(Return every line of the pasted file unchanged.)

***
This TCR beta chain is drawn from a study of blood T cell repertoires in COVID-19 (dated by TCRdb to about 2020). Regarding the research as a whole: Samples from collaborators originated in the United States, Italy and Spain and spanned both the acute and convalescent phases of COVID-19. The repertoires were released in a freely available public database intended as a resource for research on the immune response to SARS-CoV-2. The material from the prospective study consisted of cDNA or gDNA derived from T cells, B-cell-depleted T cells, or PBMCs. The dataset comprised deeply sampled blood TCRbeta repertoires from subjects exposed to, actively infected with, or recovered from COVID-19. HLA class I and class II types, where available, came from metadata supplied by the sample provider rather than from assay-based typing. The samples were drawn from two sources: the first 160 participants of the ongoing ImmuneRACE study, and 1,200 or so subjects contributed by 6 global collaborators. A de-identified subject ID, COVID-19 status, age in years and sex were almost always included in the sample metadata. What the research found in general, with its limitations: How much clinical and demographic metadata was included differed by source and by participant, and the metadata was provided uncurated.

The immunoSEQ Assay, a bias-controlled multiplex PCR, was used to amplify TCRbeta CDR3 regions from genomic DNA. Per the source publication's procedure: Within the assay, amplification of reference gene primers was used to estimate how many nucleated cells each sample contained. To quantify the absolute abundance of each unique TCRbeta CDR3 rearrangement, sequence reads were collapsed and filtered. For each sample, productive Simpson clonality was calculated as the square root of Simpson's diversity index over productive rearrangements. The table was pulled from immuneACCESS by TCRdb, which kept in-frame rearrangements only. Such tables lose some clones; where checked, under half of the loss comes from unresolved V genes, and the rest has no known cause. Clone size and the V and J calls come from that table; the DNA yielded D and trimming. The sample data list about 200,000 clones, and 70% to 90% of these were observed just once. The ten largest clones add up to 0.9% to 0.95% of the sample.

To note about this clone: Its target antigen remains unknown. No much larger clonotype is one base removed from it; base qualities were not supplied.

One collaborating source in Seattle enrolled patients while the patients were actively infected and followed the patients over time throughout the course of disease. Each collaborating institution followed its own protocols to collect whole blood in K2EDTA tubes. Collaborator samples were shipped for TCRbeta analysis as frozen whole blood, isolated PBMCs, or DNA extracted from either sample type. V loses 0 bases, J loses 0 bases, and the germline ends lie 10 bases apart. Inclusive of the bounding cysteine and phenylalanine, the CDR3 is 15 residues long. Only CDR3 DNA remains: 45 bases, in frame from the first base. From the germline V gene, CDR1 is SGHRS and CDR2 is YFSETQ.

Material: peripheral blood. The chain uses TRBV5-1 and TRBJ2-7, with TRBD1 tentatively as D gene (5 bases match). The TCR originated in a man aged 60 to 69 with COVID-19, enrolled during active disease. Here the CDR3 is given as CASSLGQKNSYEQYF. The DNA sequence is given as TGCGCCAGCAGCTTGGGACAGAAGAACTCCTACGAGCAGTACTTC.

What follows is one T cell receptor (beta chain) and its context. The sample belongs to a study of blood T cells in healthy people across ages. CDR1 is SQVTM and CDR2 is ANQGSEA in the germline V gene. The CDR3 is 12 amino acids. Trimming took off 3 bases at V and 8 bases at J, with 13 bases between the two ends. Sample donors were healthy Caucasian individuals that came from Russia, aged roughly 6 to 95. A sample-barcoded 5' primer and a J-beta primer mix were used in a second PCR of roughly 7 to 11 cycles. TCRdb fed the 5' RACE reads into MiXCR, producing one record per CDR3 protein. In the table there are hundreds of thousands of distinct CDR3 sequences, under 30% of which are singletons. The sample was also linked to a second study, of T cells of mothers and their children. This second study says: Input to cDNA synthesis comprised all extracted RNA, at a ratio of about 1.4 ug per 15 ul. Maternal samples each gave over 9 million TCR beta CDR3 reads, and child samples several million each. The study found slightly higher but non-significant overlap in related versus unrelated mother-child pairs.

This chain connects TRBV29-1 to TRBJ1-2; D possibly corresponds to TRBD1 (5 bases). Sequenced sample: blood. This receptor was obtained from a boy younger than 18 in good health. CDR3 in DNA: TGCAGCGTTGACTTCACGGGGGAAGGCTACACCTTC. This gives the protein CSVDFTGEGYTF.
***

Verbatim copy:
This TCR beta chain is drawn from a study of blood T cell repertoires in COVID-19 (dated by TCRdb to about 2020). Regarding the research as a whole: Samples from collaborators originated in the United States, Italy and Spain and spanned both the acute and convalescent phases of COVID-19. The repertoires were released in a freely available public database intended as a resource for research on the immune response to SARS-CoV-2. The material from the prospective study consisted of cDNA or gDNA derived from T cells, B-cell-depleted T cells, or PBMCs. The dataset comprised deeply sampled blood TCRbeta repertoires from subjects exposed to, actively infected with, or recovered from COVID-19. HLA class I and class II types, where available, came from metadata supplied by the sample provider rather than from assay-based typing. The samples were drawn from two sources: the first 160 participants of the ongoing ImmuneRACE study, and 1,200 or so subjects contributed by 6 global collaborators. A de-identified subject ID, COVID-19 status, age in years and sex were almost always included in the sample metadata. What the research found in general, with its limitations: How much clinical and demographic metadata was included differed by source and by participant, and the metadata was provided uncurated.

The immunoSEQ Assay, a bias-controlled multiplex PCR, was used to amplify TCRbeta CDR3 regions from genomic DNA. Per the source publication's procedure: Within the assay, amplification of reference gene primers was used to estimate how many nucleated cells each sample contained. To quantify the absolute abundance of each unique TCRbeta CDR3 rearrangement, sequence reads were collapsed and filtered. For each sample, productive Simpson clonality was calculated as the square root of Simpson's diversity index over productive rearrangements. The table was pulled from immuneACCESS by TCRdb, which kept in-frame rearrangements only. Such tables lose some clones; where checked, under half of the loss comes from unresolved V genes, and the rest has no known cause. Clone size and the V and J calls come from that table; the DNA yielded D and trimming. The sample data list about 200,000 clones, and 70% to 90% of these were observed just once. The ten largest clones add up to 0.9% to 0.95% of the sample.

To note about this clone: Its target antigen remains unknown. No much larger clonotype is one base removed from it; base qualities were not supplied.

One collaborating source in Seattle enrolled patients while the patients were actively infected and followed the patients over time throughout the course of disease. Each collaborating institution followed its own protocols to collect whole blood in K2EDTA tubes. Collaborator samples were shipped for TCRbeta analysis as frozen whole blood, isolated PBMCs, or DNA extracted from either sample type. V loses 0 bases, J loses 0 bases, and the germline ends lie 10 bases apart. Inclusive of the bounding cysteine and phenylalanine, the CDR3 is 15 residues long. Only CDR3 DNA remains: 45 bases, in frame from the first base. From the germline V gene, CDR1 is SGHRS and CDR2 is YFSETQ.

Material: peripheral blood. The chain uses TRBV5-1 and TRBJ2-7, with TRBD1 tentatively as D gene (5 bases match). The TCR originated in a man aged 60 to 69 with COVID-19, enrolled during active disease. Here the CDR3 is given as CASSLGQKNSYEQYF. The DNA sequence is given as TGCGCCAGCAGCTTGGGACAGAAGAACTCCTACGAGCAGTACTTC.

What follows is one T cell receptor (beta chain) and its context. The sample belongs to a study of blood T cells in healthy people across ages. CDR1 is SQVTM and CDR2 is ANQGSEA in the germline V gene. The CDR3 is 12 amino acids. Trimming took off 3 bases at V and 8 bases at J, with 13 bases between the two ends. Sample donors were healthy Caucasian individuals that came from Russia, aged roughly 6 to 95. A sample-barcoded 5' primer and a J-beta primer mix were used in a second PCR of roughly 7 to 11 cycles. TCRdb fed the 5' RACE reads into MiXCR, producing one record per CDR3 protein. In the table there are hundreds of thousands of distinct CDR3 sequences, under 30% of which are singletons. The sample was also linked to a second study, of T cells of mothers and their children. This second study says: Input to cDNA synthesis comprised all extracted RNA, at a ratio of about 1.4 ug per 15 ul. Maternal samples each gave over 9 million TCR beta CDR3 reads, and child samples several million each. The study found slightly higher but non-significant overlap in related versus unrelated mother-child pairs.

This chain connects TRBV29-1 to TRBJ1-2; D possibly corresponds to TRBD1 (5 bases). Sequenced sample: blood. This receptor was obtained from a boy younger than 18 in good health. CDR3 in DNA: TGCAGCGTTGACTTCACGGGGGAAGGCTACACCTTC. This gives the protein CSVDFTGEGYTF.